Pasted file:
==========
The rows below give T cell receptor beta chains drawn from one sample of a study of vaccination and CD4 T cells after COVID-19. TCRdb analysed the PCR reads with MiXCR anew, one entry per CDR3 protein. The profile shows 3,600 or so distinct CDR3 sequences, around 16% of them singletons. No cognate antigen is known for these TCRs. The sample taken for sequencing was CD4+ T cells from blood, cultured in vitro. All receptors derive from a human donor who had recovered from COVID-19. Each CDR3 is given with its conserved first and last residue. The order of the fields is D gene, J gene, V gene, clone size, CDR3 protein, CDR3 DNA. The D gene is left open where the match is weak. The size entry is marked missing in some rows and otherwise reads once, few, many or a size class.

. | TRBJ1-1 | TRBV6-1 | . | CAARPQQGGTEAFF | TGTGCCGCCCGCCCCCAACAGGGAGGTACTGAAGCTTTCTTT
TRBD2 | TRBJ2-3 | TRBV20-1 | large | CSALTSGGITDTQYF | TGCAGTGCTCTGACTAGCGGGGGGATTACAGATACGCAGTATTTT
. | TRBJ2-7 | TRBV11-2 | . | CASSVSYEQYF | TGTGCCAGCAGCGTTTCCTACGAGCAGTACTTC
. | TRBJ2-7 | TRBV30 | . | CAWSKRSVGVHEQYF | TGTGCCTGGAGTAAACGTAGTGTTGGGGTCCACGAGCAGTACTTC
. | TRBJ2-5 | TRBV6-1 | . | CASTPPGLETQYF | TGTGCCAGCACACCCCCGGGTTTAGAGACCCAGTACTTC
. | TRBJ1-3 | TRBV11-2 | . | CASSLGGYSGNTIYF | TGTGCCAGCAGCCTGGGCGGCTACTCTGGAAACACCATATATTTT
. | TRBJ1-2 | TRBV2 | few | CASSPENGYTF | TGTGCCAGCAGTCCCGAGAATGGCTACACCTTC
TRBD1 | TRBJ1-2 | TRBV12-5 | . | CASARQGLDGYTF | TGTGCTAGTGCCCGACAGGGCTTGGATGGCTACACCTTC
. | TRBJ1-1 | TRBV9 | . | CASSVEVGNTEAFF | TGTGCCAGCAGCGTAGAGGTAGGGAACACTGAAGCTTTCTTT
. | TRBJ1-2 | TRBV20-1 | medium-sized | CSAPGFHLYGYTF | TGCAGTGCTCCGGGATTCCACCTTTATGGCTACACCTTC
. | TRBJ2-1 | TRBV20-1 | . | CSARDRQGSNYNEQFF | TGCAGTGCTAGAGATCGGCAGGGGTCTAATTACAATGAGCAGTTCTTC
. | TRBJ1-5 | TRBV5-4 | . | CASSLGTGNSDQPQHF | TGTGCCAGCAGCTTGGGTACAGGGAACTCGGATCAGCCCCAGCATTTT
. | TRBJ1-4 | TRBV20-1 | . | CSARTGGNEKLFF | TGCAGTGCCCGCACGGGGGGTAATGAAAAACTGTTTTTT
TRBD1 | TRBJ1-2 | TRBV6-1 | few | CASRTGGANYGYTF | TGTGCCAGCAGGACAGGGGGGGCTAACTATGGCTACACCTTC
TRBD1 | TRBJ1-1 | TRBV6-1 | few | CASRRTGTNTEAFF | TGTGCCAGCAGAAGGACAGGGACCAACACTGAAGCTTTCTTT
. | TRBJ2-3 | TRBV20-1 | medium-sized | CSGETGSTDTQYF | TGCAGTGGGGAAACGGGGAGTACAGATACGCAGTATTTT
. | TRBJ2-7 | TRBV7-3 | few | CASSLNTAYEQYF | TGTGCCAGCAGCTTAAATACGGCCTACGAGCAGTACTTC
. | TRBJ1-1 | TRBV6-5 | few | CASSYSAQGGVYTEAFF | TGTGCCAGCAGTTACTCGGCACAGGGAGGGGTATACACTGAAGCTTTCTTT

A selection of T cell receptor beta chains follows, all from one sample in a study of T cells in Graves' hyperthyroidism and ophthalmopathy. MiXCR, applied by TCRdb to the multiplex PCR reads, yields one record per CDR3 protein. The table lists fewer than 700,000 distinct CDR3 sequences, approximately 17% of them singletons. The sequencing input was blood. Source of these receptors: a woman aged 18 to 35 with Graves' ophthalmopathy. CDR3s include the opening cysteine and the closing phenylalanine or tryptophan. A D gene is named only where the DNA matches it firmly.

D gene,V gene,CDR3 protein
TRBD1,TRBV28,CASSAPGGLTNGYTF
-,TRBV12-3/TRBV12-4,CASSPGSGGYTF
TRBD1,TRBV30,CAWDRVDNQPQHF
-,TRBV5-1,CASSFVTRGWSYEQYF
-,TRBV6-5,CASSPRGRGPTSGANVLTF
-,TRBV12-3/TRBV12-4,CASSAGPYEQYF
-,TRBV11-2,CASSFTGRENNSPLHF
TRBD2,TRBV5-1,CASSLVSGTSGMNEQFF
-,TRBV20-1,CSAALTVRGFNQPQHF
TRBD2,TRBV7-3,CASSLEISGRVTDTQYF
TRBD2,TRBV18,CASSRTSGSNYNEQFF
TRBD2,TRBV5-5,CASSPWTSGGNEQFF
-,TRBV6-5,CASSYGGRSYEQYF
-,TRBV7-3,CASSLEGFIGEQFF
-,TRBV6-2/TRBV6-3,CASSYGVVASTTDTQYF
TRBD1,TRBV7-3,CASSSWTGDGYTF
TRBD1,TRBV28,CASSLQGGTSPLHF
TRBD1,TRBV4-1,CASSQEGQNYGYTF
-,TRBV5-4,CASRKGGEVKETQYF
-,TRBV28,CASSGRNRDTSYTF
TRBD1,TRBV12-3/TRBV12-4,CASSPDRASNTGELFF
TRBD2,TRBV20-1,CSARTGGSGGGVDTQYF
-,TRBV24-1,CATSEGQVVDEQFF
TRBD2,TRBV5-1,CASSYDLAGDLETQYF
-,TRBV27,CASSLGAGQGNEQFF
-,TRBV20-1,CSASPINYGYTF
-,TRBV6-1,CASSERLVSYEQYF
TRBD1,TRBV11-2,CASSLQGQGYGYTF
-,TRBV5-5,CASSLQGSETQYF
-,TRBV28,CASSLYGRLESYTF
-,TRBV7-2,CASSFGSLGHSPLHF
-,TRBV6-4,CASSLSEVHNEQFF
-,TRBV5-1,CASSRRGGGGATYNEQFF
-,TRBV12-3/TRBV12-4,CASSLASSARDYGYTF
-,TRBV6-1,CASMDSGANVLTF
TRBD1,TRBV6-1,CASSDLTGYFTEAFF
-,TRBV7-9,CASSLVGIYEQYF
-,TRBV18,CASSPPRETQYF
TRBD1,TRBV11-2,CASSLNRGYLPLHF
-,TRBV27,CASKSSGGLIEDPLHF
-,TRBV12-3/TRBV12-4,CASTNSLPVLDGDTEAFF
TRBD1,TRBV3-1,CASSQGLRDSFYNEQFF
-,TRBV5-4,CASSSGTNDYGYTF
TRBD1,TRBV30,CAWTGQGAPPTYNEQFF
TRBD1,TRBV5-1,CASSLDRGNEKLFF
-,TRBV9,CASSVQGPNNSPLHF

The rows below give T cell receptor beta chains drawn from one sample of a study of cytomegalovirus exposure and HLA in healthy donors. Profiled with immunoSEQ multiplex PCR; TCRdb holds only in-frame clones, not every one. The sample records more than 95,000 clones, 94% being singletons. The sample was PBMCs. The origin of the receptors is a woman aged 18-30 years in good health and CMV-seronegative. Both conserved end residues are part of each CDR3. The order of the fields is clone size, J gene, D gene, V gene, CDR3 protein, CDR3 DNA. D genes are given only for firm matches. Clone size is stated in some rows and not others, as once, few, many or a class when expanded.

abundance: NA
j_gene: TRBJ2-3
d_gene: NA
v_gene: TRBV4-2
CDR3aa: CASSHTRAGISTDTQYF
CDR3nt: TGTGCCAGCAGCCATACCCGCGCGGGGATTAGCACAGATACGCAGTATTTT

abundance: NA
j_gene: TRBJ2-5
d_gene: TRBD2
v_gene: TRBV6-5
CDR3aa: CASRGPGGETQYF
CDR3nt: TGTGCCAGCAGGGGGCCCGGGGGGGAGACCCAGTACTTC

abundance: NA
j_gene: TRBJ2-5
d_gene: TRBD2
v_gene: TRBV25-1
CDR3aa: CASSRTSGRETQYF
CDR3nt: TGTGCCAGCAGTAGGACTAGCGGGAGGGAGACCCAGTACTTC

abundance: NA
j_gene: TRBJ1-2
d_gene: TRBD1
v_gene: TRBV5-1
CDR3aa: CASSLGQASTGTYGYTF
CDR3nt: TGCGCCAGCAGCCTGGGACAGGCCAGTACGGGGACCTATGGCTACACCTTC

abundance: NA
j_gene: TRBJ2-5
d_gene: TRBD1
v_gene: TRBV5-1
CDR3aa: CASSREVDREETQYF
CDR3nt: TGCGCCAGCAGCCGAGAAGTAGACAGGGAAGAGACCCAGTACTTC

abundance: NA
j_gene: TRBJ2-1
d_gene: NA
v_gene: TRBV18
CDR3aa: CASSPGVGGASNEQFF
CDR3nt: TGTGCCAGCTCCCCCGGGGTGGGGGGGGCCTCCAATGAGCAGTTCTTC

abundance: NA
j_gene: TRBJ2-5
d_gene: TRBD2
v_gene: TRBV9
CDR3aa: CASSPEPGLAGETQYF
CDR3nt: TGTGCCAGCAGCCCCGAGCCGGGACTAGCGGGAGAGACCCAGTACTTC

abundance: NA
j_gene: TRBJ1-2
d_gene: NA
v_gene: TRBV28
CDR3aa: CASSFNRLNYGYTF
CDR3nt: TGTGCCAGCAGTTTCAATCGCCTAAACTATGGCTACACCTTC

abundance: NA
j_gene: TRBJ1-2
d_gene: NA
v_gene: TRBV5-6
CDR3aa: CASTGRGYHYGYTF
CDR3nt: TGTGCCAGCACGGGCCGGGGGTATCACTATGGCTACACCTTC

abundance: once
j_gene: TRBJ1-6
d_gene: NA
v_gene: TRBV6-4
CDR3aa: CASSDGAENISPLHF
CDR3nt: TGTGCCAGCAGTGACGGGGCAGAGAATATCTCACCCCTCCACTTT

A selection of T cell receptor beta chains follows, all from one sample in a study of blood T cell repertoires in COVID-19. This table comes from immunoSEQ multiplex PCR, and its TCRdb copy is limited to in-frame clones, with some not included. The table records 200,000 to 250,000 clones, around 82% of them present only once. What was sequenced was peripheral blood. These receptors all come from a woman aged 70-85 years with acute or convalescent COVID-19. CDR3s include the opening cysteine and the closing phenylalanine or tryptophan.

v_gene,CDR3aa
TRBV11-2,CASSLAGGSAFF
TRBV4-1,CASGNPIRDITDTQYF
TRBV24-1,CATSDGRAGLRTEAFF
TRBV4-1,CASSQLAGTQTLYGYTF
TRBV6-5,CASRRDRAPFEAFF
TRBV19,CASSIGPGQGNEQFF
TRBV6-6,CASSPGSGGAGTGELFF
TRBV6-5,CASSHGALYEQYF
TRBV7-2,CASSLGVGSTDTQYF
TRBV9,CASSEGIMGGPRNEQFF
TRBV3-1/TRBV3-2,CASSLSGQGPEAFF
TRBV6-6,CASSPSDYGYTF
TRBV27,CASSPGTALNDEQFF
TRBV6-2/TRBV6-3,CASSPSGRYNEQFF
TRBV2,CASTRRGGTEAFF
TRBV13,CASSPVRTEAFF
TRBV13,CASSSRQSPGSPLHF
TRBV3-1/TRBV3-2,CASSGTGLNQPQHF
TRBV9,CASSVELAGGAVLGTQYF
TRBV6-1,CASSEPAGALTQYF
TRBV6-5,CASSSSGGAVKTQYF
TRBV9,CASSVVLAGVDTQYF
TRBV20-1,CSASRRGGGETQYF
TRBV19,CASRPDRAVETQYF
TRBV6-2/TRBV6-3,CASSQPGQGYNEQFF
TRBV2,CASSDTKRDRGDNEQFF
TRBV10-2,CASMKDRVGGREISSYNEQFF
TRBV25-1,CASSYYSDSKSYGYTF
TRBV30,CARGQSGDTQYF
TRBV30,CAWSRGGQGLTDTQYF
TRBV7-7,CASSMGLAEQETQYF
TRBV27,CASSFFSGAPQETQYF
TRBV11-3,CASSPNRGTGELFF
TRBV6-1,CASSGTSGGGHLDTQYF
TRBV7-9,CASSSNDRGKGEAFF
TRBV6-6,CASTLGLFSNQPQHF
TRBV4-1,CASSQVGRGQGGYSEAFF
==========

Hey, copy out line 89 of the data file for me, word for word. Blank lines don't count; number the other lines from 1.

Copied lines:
d_gene: TRBD1